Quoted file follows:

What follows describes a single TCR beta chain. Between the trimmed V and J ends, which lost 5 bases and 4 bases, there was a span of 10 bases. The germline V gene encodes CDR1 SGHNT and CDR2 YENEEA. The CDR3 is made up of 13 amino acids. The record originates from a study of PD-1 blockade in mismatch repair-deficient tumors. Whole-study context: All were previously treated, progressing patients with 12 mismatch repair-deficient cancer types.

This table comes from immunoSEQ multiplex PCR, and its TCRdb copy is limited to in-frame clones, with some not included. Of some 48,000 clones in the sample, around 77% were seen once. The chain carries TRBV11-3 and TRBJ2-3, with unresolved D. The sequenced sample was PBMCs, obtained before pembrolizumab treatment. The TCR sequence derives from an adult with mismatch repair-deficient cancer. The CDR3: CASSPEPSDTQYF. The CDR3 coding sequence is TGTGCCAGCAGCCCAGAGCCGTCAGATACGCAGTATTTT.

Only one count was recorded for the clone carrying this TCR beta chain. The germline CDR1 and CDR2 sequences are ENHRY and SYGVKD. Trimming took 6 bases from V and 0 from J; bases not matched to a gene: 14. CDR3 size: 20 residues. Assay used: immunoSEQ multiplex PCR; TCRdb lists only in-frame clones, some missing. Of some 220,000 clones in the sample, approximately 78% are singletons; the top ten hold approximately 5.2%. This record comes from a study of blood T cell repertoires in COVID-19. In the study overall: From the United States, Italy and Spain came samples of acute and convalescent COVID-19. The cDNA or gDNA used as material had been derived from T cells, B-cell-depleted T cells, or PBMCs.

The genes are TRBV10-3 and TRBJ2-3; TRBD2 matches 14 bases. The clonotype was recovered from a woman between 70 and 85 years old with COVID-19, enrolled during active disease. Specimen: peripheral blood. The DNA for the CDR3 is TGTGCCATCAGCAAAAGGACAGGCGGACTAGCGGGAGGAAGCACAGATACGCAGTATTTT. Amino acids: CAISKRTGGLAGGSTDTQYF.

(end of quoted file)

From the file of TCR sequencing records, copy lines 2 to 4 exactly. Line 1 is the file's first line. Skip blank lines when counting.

This table comes from immunoSEQ multiplex PCR, and its TCRdb copy is limited to in-frame clones, with some not included. Of some 48,000 clones in the sample, around 77% were seen once. The chain carries TRBV11-3 and TRBJ2-3, with unresolved D. The sequenced sample was PBMCs, obtained before pembrolizumab treatment. The TCR sequence derives from an adult with mismatch repair-deficient cancer. The CDR3: CASSPEPSDTQYF. The CDR3 coding sequence is TGTGCCAGCAGCCCAGAGCCGTCAGATACGCAGTATTTT.

Only one count was recorded for the clone carrying this TCR beta chain. The germline CDR1 and CDR2 sequences are ENHRY and SYGVKD. Trimming took 6 bases from V and 0 from J; bases not matched to a gene: 14. CDR3 size: 20 residues. Assay used: immunoSEQ multiplex PCR; TCRdb lists only in-frame clones, some missing. Of some 220,000 clones in the sample, approximately 78% are singletons; the top ten hold approximately 5.2%. This record comes from a study of blood T cell repertoires in COVID-19. In the study overall: From the United States, Italy and Spain came samples of acute and convalescent COVID-19. The cDNA or gDNA used as material had been derived from T cells, B-cell-depleted T cells, or PBMCs.

The genes are TRBV10-3 and TRBJ2-3; TRBD2 matches 14 bases. The clonotype was recovered from a woman between 70 and 85 years old with COVID-19, enrolled during active disease. Specimen: peripheral blood. The DNA for the CDR3 is TGTGCCATCAGCAAAAGGACAGGCGGACTAGCGGGAGGAAGCACAGATACGCAGTATTTT. Amino acids: CAISKRTGGLAGGSTDTQYF.